Conversely, an accurate epistemology of mathematics can be almost perfectly useless to the task of setting some shaky region of mathematical theory on firmer foundations. For example, one classic account of knowledge is reliablism. If we modify reliablism so as to apply non-trivially to mathematics (following suggestions by Linnebo and Field) we get the idea that someone has knowledge if they have a true belief which is reliable in the sense that: they accept a sentence which expresses p, and if that sentence had not expressed a truth, they would not have accepted it. This is a perfectly decent candidate for a general account of mathematical knowledge. But note that, even supposing that it is right, it does nothing to help satisfy foundational desires for, say, more secure foundation for the axiom of choice. If someone has foundational worries about the axiom of choice, they have worries about whether it is true. They might express these worries by saying ‘how do you know that the axiom of choice holds?’ but the emphasis here is on truth, not on knowledge. It would be silly to respond by saying that we know AC because AC is true, and we have reliable beliefs (as defined above) to that effect. What the foundation-seeker really wants is to know whether AC. They want to acquire knowledge about whether AC, not get a general theory of what it would take to count as knowing AC.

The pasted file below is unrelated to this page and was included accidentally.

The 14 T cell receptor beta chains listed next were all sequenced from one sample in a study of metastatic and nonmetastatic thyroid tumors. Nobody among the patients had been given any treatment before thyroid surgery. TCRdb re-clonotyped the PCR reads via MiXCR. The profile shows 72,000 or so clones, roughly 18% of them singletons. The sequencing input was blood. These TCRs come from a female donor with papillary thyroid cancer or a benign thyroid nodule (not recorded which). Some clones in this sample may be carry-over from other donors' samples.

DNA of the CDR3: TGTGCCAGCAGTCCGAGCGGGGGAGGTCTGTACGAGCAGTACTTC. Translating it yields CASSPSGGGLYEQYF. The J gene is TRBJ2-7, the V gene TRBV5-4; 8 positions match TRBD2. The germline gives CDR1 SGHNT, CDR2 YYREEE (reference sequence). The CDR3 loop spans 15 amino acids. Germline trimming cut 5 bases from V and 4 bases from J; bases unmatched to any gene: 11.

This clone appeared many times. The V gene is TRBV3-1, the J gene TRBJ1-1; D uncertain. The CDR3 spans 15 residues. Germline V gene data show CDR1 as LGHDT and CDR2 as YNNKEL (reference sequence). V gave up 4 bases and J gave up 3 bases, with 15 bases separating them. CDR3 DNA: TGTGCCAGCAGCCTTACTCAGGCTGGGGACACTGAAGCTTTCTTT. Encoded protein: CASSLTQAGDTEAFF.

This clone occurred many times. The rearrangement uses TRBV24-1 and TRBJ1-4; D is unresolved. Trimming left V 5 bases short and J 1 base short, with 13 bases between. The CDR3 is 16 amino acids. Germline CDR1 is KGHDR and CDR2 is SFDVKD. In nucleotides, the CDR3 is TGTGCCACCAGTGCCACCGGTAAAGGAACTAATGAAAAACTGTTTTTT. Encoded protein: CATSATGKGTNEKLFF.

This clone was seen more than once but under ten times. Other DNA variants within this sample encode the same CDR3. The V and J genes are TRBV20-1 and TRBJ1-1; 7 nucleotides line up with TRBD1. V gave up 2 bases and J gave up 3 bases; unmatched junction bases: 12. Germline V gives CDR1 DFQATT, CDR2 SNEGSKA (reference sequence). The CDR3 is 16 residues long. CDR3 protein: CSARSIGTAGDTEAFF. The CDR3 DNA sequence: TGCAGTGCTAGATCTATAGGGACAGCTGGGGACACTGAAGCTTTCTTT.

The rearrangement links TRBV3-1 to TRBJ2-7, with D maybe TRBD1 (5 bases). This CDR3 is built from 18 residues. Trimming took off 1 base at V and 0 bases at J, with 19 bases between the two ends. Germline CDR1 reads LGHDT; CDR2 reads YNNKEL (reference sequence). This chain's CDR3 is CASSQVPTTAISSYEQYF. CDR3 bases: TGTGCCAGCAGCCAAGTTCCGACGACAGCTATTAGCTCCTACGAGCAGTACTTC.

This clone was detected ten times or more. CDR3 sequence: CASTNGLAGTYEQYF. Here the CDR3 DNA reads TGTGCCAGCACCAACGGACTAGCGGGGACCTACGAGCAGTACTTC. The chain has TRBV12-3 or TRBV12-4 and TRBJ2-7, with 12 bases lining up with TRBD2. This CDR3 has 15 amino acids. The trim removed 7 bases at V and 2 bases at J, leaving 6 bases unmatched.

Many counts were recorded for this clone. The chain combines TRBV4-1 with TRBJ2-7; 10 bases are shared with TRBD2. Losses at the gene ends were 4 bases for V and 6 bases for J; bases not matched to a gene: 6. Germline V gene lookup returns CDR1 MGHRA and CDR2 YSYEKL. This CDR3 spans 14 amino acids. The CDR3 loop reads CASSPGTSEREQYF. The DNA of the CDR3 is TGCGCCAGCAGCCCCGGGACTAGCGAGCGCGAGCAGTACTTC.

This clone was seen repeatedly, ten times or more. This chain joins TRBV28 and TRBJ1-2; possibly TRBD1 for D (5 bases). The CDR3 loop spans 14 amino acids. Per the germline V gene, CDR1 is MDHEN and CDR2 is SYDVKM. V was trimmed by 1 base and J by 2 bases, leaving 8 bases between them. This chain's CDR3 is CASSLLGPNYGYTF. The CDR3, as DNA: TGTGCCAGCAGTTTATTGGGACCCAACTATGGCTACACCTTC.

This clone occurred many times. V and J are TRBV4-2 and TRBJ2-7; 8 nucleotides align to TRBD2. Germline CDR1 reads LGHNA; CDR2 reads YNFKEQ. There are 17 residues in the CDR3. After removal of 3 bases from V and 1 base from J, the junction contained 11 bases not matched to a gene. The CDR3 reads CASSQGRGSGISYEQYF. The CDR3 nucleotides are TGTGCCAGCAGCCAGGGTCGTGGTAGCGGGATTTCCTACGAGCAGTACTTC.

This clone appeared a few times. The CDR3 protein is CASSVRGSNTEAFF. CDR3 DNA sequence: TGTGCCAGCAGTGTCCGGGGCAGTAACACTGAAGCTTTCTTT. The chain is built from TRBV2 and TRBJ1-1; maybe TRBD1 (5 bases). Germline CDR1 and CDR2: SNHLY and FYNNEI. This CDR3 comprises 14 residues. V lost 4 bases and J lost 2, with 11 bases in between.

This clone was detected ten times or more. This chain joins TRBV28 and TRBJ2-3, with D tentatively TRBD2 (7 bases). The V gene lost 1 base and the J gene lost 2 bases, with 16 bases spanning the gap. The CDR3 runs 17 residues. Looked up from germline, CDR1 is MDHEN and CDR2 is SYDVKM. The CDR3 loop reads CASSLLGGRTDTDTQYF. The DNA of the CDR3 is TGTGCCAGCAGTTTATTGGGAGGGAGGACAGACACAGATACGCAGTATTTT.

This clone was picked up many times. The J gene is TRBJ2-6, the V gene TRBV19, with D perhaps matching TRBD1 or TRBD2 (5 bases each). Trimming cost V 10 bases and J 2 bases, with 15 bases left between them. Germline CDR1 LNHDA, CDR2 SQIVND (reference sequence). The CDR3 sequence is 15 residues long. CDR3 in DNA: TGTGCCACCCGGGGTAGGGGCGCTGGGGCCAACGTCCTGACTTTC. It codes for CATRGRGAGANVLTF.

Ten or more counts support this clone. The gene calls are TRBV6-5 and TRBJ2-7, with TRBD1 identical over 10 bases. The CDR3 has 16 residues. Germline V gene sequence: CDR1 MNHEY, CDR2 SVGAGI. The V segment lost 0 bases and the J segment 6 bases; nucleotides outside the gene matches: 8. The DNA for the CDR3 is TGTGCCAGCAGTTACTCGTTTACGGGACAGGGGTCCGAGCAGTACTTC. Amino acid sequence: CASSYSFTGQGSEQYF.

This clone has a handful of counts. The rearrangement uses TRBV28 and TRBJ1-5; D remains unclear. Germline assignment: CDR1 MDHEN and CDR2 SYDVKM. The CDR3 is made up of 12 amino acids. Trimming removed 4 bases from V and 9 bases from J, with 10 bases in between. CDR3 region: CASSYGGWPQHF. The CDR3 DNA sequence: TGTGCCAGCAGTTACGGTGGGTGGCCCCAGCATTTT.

So, I have been trying to argue that it’s important to make a distinction between the epistemological project of trying to come up with a general theory of when someone knows something about math, and the foundational project of trying to make it the case that we know more things about math, by supplementing inadequate arguments with additional arguments that appeal to premises which are already known. The one focuses on the most bland an uncontroversial cases of mathematical knowledge, and tries to reconcile our other beliefs about the nature of knowledge with our particular judgments about this case. The other seeks out the most controversial regions of mathematical claims, and seeks to secure knowledge for us about these claims, by connecting them to claims that are more securely known. Enticing answers to one project can easily seem to frustratingly miss the point for someone who is interested in the other, as shown in the examples above. Hence it’s important to make the distinction.